Not everyone is happy about it OSHA pulling back. David Michaels, former assistant secretary of labor for occupational safety and health in Washington and professor in the Department of Environmental and Occupational Health, Milken Institute School of Public Health, The George Washington University in Washington, D.C. told Business Insurance, “If the stories of workers who are killed aren’t told, they become invisible and there’s little reminder to employers why safety is so important.”

Others support the change in direction. Marc Freedman, executive director of labor law policy at the U.S. Chamber of Commerce tells Business Insurance that public shaming never really had the impact that the Obama administration thought it would have: “If you look at the rates of injuries and illnesses and fatalities, they never came down in any real appreciable way given the emphasis the previous administration put on that strategy as a way to bring those numbers down.”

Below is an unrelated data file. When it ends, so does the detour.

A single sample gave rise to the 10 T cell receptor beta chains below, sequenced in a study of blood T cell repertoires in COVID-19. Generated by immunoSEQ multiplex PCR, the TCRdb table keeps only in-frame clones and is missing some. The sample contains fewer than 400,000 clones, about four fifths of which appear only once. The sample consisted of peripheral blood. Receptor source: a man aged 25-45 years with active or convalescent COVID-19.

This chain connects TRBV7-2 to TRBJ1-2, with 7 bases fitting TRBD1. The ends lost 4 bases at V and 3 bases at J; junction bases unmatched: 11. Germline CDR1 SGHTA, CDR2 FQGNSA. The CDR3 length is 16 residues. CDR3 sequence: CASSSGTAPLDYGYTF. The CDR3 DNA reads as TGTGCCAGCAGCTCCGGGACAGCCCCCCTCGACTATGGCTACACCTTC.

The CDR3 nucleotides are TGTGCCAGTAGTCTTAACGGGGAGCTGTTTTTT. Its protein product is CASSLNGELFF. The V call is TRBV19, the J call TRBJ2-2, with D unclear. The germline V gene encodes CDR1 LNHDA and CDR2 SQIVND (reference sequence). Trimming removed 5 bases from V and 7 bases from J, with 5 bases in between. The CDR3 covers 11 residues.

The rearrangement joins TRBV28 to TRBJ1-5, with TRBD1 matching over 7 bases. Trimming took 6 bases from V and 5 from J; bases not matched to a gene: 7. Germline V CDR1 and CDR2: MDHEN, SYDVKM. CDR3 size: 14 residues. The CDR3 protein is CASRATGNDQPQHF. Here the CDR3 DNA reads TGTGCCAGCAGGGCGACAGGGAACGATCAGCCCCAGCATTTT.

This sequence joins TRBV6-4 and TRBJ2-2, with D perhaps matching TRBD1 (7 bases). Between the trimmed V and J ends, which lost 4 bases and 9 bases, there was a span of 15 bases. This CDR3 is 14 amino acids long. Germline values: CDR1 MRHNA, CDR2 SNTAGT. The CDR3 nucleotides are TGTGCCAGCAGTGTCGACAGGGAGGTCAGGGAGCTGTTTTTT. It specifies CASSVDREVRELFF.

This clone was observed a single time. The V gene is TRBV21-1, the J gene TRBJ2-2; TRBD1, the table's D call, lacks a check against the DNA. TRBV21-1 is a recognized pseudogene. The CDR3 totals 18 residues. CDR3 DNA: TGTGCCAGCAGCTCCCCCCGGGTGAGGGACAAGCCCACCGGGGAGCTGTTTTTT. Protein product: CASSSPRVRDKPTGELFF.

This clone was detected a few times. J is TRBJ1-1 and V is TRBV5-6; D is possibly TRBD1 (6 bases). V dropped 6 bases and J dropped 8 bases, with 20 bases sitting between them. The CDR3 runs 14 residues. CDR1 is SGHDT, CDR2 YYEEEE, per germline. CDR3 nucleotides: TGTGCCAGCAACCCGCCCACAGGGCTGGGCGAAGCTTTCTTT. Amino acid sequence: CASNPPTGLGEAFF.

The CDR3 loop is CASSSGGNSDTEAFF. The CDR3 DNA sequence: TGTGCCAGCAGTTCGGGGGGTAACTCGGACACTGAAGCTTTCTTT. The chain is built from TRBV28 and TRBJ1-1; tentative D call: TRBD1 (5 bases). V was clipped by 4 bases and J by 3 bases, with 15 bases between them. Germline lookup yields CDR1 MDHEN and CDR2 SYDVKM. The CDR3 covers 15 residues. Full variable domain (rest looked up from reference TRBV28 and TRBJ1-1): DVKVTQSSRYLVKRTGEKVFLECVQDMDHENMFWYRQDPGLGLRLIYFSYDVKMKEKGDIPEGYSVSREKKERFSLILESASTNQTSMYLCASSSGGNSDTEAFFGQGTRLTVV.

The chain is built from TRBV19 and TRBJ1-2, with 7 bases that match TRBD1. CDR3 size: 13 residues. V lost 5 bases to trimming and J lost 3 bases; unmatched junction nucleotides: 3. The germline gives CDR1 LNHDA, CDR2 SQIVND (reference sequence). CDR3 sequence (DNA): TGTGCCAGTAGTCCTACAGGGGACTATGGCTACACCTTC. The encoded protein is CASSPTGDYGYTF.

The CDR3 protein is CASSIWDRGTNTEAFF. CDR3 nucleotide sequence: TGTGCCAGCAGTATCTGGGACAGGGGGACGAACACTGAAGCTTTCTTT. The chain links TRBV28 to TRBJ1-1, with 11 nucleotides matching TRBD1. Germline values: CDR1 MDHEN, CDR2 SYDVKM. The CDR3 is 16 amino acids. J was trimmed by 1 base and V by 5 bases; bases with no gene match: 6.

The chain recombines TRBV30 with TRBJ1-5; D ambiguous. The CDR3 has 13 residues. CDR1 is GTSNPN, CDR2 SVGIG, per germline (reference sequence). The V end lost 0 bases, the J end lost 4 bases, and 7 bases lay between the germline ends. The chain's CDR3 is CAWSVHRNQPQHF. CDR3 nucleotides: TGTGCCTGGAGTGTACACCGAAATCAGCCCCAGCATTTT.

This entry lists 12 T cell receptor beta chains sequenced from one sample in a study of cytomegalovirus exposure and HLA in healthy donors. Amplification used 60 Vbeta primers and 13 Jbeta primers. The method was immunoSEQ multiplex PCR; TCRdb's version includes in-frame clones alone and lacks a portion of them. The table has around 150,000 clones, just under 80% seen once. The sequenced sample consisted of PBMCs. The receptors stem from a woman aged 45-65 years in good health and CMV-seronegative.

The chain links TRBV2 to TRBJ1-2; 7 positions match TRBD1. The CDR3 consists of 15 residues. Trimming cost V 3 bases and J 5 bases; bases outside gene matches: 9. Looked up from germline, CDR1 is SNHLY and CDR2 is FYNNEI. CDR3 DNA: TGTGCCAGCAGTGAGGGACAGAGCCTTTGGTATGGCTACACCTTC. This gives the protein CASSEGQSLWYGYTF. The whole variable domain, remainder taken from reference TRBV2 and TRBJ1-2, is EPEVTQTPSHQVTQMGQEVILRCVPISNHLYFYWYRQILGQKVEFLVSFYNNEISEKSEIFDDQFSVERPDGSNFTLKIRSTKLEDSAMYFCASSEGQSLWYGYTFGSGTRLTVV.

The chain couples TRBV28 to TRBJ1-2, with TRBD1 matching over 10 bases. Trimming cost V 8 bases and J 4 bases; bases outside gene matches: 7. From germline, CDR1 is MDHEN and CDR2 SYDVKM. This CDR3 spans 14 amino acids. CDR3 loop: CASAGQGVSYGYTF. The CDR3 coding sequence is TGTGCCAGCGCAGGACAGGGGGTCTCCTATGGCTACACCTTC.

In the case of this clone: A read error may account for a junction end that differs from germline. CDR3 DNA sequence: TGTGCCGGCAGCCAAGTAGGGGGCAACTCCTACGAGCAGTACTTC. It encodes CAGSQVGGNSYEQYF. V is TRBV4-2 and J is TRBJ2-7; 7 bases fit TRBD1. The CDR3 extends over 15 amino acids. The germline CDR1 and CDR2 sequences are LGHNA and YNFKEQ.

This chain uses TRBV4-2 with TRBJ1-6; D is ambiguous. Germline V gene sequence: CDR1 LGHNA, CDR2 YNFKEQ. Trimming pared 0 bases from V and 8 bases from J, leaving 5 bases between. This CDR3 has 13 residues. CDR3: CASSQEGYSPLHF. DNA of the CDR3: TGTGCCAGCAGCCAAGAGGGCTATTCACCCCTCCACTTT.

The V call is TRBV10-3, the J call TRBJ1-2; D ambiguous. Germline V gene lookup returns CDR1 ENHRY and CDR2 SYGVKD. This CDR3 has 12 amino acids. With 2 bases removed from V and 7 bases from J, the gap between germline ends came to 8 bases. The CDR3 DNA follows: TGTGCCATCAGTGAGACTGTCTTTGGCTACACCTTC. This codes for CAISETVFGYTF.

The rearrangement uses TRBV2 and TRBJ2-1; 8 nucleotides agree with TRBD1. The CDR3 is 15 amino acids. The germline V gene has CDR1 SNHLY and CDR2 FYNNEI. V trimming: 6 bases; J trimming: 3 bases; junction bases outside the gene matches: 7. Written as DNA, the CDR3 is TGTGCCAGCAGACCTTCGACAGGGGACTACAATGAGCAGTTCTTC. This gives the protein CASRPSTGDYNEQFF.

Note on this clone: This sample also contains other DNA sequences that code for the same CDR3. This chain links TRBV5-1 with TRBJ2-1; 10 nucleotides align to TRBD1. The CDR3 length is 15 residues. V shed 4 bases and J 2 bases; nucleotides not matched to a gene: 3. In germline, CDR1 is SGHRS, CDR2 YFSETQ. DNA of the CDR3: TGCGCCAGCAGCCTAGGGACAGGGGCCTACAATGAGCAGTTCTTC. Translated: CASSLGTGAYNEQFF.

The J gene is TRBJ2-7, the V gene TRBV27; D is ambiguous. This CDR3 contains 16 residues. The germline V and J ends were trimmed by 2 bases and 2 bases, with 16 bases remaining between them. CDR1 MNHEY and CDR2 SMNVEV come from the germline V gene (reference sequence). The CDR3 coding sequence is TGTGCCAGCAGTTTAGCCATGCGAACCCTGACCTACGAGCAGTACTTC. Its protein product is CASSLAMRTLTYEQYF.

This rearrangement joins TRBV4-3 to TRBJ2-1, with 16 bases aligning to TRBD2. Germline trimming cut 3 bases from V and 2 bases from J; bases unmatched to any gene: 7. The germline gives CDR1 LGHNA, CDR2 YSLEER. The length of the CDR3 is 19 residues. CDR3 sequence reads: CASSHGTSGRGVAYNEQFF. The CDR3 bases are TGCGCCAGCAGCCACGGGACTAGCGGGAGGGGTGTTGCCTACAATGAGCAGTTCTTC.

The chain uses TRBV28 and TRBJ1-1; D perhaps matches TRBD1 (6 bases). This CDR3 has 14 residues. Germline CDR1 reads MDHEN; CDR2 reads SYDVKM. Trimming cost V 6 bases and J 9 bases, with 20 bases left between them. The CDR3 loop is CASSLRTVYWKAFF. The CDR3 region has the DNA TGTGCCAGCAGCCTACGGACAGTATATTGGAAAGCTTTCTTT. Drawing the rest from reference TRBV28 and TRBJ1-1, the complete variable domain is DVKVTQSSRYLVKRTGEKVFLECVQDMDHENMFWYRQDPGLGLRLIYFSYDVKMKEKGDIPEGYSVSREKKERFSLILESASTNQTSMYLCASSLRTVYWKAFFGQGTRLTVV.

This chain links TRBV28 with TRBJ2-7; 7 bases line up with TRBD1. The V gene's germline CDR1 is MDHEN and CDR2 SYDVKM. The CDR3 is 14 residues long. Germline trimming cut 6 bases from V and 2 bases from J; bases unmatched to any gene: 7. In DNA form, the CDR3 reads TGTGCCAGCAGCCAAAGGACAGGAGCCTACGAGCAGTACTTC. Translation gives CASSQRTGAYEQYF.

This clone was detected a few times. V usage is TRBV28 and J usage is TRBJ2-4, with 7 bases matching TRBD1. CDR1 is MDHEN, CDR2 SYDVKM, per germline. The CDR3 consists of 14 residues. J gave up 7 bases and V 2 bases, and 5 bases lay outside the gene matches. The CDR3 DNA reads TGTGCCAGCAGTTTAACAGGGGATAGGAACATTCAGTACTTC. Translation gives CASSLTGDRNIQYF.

For more information on OSHA, visit www.osha.gov

Published at Fri, 15 Sep 2017 18:01:48 +0000

OSHA Pulls Back on Public Shaming

OSHA Pulls Back on Public Shaming

OSHA has been backing down on the number of press releases naming alleged safety violators and recently removed names from its website.

By Karen Edwards, RCS Editor.

A recent article by Business Insurance says the Occupational Safety and Health Administration (OSHA) is continuing to shift away from its policy of publicly shaming employers for workplace safety incidents. Workplace fatality data has been recently removed from the OSHA website. The site used to feature a section that stated the number of people who lost their lives on the job each year and listed the names of those who recently had died.